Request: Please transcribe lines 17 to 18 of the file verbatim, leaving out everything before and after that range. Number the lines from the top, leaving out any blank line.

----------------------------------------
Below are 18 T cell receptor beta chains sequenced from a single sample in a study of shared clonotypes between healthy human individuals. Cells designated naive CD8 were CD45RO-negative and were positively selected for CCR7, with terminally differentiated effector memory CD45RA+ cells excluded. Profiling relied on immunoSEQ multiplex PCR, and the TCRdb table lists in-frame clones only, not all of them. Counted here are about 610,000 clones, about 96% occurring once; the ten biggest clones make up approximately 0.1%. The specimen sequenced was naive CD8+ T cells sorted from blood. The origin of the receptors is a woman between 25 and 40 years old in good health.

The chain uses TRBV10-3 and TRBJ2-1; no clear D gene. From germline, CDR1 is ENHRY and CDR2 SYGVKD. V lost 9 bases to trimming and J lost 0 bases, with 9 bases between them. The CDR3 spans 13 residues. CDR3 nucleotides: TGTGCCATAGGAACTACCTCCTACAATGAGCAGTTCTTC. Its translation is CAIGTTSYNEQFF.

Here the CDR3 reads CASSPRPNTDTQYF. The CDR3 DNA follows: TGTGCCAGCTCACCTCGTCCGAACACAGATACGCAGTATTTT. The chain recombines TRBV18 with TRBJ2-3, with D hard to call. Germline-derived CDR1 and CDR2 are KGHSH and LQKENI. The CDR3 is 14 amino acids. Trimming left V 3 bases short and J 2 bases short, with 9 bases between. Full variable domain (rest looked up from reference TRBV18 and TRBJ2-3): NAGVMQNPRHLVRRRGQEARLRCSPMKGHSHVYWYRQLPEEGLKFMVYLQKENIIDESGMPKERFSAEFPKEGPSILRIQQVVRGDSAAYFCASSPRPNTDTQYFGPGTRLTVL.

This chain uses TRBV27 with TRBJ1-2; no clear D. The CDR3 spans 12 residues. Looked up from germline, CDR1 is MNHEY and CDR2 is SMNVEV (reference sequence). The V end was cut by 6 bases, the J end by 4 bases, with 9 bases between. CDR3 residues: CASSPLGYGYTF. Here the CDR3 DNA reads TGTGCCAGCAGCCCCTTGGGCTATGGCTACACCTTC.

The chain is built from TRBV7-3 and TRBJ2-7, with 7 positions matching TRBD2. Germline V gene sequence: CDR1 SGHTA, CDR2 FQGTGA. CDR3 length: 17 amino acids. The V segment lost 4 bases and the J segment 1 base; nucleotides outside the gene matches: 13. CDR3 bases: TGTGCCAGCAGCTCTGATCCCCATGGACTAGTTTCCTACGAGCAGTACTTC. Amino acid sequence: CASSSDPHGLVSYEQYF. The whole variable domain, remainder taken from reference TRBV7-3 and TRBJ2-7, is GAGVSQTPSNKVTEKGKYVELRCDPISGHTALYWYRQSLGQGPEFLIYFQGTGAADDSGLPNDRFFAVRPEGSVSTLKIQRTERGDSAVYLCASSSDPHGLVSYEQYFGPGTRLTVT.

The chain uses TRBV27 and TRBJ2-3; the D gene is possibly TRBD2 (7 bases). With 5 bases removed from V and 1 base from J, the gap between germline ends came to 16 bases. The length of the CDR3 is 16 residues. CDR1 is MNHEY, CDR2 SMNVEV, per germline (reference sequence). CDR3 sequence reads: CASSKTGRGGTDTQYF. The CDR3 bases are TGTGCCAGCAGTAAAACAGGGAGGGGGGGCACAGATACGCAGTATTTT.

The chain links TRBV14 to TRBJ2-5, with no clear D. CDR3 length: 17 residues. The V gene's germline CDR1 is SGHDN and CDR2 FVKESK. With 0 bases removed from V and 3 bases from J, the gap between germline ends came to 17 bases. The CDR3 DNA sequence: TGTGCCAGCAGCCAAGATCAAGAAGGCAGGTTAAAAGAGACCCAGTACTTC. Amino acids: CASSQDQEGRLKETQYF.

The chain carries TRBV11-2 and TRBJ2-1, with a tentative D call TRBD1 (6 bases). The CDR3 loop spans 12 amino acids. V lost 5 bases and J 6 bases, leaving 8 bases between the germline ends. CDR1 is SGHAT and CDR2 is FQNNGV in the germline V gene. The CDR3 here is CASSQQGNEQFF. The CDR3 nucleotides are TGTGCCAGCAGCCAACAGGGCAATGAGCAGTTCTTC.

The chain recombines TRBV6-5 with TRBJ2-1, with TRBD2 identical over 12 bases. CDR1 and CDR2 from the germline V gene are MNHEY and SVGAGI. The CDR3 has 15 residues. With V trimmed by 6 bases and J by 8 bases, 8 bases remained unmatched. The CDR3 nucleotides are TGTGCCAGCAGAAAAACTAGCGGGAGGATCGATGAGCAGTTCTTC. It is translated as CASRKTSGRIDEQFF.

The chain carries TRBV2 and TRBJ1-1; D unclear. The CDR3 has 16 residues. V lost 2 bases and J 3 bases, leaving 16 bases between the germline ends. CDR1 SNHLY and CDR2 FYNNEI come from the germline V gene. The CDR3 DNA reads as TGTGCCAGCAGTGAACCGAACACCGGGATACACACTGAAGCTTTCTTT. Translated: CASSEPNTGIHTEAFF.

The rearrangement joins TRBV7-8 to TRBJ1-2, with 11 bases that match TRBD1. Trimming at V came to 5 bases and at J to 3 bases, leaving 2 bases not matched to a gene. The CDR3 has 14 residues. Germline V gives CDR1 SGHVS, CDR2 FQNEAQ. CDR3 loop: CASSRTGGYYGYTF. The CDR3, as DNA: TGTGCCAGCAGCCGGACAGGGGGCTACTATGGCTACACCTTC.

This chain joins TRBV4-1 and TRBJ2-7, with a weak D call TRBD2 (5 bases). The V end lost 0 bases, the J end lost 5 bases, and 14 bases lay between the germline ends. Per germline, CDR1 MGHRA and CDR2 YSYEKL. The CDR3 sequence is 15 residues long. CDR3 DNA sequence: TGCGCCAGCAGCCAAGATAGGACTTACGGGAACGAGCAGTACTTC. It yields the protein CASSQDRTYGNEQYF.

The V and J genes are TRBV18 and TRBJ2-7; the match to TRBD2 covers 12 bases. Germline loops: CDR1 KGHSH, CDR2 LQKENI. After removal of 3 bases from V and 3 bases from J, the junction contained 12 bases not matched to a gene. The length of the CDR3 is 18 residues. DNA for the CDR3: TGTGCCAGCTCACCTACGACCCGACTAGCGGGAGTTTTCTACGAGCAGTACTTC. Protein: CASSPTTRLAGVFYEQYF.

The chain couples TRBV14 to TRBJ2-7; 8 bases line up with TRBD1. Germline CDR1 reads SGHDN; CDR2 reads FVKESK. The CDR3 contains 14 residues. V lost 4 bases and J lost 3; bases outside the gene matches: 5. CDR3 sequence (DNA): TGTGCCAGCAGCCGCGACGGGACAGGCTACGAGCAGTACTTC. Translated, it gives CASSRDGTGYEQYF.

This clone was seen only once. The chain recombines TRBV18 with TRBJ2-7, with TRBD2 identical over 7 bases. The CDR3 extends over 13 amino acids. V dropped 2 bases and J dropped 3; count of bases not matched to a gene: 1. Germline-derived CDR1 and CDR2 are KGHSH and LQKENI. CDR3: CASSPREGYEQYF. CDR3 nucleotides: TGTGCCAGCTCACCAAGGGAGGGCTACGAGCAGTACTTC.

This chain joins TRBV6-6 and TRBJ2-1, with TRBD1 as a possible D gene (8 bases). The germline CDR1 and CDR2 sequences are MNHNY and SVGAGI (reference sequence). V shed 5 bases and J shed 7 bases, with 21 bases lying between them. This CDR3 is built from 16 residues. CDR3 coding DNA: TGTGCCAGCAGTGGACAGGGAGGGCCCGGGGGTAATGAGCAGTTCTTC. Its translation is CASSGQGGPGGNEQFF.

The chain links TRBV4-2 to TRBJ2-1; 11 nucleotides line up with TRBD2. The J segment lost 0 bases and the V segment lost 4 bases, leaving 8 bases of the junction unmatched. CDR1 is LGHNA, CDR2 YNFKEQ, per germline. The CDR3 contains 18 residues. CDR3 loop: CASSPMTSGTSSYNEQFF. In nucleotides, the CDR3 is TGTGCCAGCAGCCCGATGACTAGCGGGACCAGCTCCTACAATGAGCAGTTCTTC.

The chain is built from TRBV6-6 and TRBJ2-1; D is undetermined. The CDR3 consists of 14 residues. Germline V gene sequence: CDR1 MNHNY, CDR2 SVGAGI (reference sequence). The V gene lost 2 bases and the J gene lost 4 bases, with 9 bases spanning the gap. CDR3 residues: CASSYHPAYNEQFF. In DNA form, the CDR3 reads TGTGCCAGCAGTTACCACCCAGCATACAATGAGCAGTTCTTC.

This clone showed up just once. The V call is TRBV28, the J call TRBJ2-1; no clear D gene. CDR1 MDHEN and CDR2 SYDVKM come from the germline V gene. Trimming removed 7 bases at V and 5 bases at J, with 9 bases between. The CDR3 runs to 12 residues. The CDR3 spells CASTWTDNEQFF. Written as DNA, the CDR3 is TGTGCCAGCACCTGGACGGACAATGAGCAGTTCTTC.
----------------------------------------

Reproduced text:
The chain links TRBV4-2 to TRBJ2-1; 11 nucleotides line up with TRBD2. The J segment lost 0 bases and the V segment lost 4 bases, leaving 8 bases of the junction unmatched. CDR1 is LGHNA, CDR2 YNFKEQ, per germline. The CDR3 contains 18 residues. CDR3 loop: CASSPMTSGTSSYNEQFF. In nucleotides, the CDR3 is TGTGCCAGCAGCCCGATGACTAGCGGGACCAGCTCCTACAATGAGCAGTTCTTC.

The chain is built from TRBV6-6 and TRBJ2-1; D is undetermined. The CDR3 consists of 14 residues. Germline V gene sequence: CDR1 MNHNY, CDR2 SVGAGI (reference sequence). The V gene lost 2 bases and the J gene lost 4 bases, with 9 bases spanning the gap. CDR3 residues: CASSYHPAYNEQFF. In DNA form, the CDR3 reads TGTGCCAGCAGTTACCACCCAGCATACAATGAGCAGTTCTTC.